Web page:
import socket
import struct

def make_ip(proto, srcip, dstip, ident=54321):
    saddr = socket.inet_aton(srcip)
    daddr = socket.inet_aton(dstip)
    ihl_ver = (4 << 4) | 5
    return struct.pack('!BBHHHBBH4s4s' , 
                       ihl_ver, 0, 0, ident, 0, 255, proto, 0, saddr, daddr)

def make_tcp(srcport, dstport, payload, seq=123, ackseq=0,
             fin=False, syn=True, rst=False, psh=False, ack=False, urg=False,
    offset_res = (5 << 4) | 0
    flags = (fin | (syn << 1) | (rst << 2) | 
             (psh <<3) | (ack << 4) | (urg << 5))
    return struct.pack('!HHLLBBHHH', 
                       srcport, dstport, seq, ackseq, offset_res, 
                       flags, window, 0, 0)

srcip = dstip = ''
srcport, dstport = 11001, 11000
payload = '[TESTING]\n'

ip = make_ip(socket.IPPROTO_TCP, srcip, dstip)
tcp = make_tcp(srcport, dstport, payload)
packet = ip + tcp + payload

s = socket.socket(socket.AF_INET, socket.SOCK_RAW, socket.IPPROTO_RAW)
s.sendto(packet, (dstip, 0))
response, addr = s.recvfrom(65535)
response_id = struct.unpack('!H', response[4:6])
print response_id

Each time I run this, I get a nak (if no one's listening on port 11000) or ack packet with a randomized IP_ID, just as you'd expect.

share|improve this answer
Hi, thats an excellent answer! P.S is there any way to do it without struct import? –  Jjang Nov 26 '13 at 7:34
@Jjang: Sure. I assume you that if you don't want the struct module, you don't want the ctypes module either. So, without any imports, you could manually pack each 16- and 32-bit value into network-endian bytes with the & and >> operators, stick the bytes in a bytearray, and convert it to a str, and then on the receive side do the same thing—convert the str to a bytearray and manually unpack bytes 4 and 5 as a network-endian short. But why would you want to do this? The standard library is there to be used, to make your life easier. –  abarnert Nov 26 '13 at 18:59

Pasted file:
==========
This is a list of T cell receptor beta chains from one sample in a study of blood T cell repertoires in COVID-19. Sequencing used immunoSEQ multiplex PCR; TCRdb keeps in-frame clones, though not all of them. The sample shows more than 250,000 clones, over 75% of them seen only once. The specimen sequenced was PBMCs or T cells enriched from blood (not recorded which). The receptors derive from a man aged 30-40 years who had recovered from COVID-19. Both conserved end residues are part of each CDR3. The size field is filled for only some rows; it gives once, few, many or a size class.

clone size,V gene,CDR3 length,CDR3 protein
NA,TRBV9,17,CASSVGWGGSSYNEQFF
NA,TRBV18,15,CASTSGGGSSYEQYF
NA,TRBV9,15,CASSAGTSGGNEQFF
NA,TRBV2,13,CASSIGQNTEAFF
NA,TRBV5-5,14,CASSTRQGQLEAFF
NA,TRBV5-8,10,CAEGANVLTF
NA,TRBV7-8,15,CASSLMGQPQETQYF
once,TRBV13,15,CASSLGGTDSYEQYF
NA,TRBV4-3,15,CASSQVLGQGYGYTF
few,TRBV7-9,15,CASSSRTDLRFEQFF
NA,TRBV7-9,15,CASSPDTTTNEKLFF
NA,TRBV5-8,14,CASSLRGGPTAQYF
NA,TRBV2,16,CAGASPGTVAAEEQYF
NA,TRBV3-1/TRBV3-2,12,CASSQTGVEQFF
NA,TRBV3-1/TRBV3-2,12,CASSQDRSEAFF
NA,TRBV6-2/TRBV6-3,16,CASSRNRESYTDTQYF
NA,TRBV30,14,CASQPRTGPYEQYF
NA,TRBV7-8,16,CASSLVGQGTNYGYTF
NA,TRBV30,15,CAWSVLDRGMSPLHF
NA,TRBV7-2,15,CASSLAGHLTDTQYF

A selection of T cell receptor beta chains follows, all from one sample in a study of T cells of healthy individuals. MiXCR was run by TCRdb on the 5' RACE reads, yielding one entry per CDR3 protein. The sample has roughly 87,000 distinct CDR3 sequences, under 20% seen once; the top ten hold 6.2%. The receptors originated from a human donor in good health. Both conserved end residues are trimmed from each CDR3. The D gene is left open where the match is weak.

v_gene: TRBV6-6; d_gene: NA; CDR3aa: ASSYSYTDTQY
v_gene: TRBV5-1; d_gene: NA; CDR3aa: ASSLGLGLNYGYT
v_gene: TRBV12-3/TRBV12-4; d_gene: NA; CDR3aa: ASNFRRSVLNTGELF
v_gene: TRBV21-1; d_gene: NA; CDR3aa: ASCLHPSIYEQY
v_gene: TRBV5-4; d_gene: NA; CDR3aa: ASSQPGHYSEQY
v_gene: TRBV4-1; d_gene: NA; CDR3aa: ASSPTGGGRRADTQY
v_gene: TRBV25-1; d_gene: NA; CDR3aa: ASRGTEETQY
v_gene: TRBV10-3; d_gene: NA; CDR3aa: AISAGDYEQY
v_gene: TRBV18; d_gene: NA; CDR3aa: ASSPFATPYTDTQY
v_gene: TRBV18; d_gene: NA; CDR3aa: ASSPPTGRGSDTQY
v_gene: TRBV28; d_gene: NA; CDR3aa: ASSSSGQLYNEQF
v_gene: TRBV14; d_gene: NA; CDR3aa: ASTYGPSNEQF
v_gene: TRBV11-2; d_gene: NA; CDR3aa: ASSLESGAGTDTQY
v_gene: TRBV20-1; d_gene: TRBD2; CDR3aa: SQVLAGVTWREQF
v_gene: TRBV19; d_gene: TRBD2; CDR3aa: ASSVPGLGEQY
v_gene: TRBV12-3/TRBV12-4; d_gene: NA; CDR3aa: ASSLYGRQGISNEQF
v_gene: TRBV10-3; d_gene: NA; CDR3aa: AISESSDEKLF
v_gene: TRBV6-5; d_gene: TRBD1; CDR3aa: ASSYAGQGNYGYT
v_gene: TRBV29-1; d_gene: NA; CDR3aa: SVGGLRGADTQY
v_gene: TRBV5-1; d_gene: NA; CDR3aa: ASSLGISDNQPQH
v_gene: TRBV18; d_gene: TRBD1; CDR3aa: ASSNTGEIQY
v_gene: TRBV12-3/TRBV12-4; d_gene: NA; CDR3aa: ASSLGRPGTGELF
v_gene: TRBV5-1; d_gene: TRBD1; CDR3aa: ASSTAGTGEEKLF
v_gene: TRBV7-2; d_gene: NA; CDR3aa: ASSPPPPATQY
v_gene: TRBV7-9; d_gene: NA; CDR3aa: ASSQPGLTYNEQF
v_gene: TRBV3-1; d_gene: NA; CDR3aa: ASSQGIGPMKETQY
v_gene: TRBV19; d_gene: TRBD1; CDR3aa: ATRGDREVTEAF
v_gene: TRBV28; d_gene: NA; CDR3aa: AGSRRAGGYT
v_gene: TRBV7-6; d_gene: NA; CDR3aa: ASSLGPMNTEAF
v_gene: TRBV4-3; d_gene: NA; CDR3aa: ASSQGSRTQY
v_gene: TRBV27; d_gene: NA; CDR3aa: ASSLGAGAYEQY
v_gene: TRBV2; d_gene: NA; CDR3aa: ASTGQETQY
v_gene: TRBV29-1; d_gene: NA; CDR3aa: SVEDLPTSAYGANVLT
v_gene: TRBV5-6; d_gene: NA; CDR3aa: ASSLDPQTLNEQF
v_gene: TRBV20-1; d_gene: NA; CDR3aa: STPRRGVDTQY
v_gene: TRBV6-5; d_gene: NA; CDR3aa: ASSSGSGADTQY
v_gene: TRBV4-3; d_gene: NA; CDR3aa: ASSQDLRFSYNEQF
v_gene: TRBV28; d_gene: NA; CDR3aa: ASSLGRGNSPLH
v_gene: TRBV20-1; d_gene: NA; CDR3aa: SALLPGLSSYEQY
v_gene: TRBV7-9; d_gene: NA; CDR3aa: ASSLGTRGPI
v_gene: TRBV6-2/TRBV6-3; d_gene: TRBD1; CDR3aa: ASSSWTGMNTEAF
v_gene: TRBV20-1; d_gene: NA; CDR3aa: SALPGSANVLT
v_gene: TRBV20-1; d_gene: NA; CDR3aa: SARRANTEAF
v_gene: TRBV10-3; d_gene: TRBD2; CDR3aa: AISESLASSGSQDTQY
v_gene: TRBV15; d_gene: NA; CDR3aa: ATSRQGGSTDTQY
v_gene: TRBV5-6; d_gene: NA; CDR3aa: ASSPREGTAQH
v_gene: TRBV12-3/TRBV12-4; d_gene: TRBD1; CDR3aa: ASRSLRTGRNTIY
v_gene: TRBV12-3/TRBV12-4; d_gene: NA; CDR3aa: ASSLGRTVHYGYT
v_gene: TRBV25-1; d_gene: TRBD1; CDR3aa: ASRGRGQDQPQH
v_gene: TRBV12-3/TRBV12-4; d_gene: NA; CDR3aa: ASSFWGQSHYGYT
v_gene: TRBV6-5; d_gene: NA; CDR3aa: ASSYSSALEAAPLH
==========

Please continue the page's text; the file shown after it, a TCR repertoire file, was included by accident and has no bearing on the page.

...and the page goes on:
is working with raw socket different than working with normal sockets? My server doesnt seem to recognize that I connected to it, Plus, I manage to get a response even if my server is down... but if I use my original code, server regocnize connection, and I fail to send packets if server is not up... here's my simple echo server code: stackoverflow.com/questions/20198003/… –  Jjang Nov 27 '13 at 15:16
P.S,assume I wanted to make a UDP packet, the only thing I had to do was to change make_tcp to make_udp? and if yes, how? –  Jjang Nov 27 '13 at 15:42
@Jjang: For the second question: yes. You just need to read RFC 768 instead of RFC 793. (If you can't remember the numbers—I certainly can't—a quick google for "RFC UDP" turns up the official RFC, the Wikipedia page, and other useful sources as the top hits.) You may want to search around and see if someone has already done the work constructing packets for you, of course. –  abarnert Nov 27 '13 at 18:21

Your Answer


By posting your answer, you agree to the privacy policy and terms of service.

Not the answer you're looking for? Browse other questions tagged or ask your own question.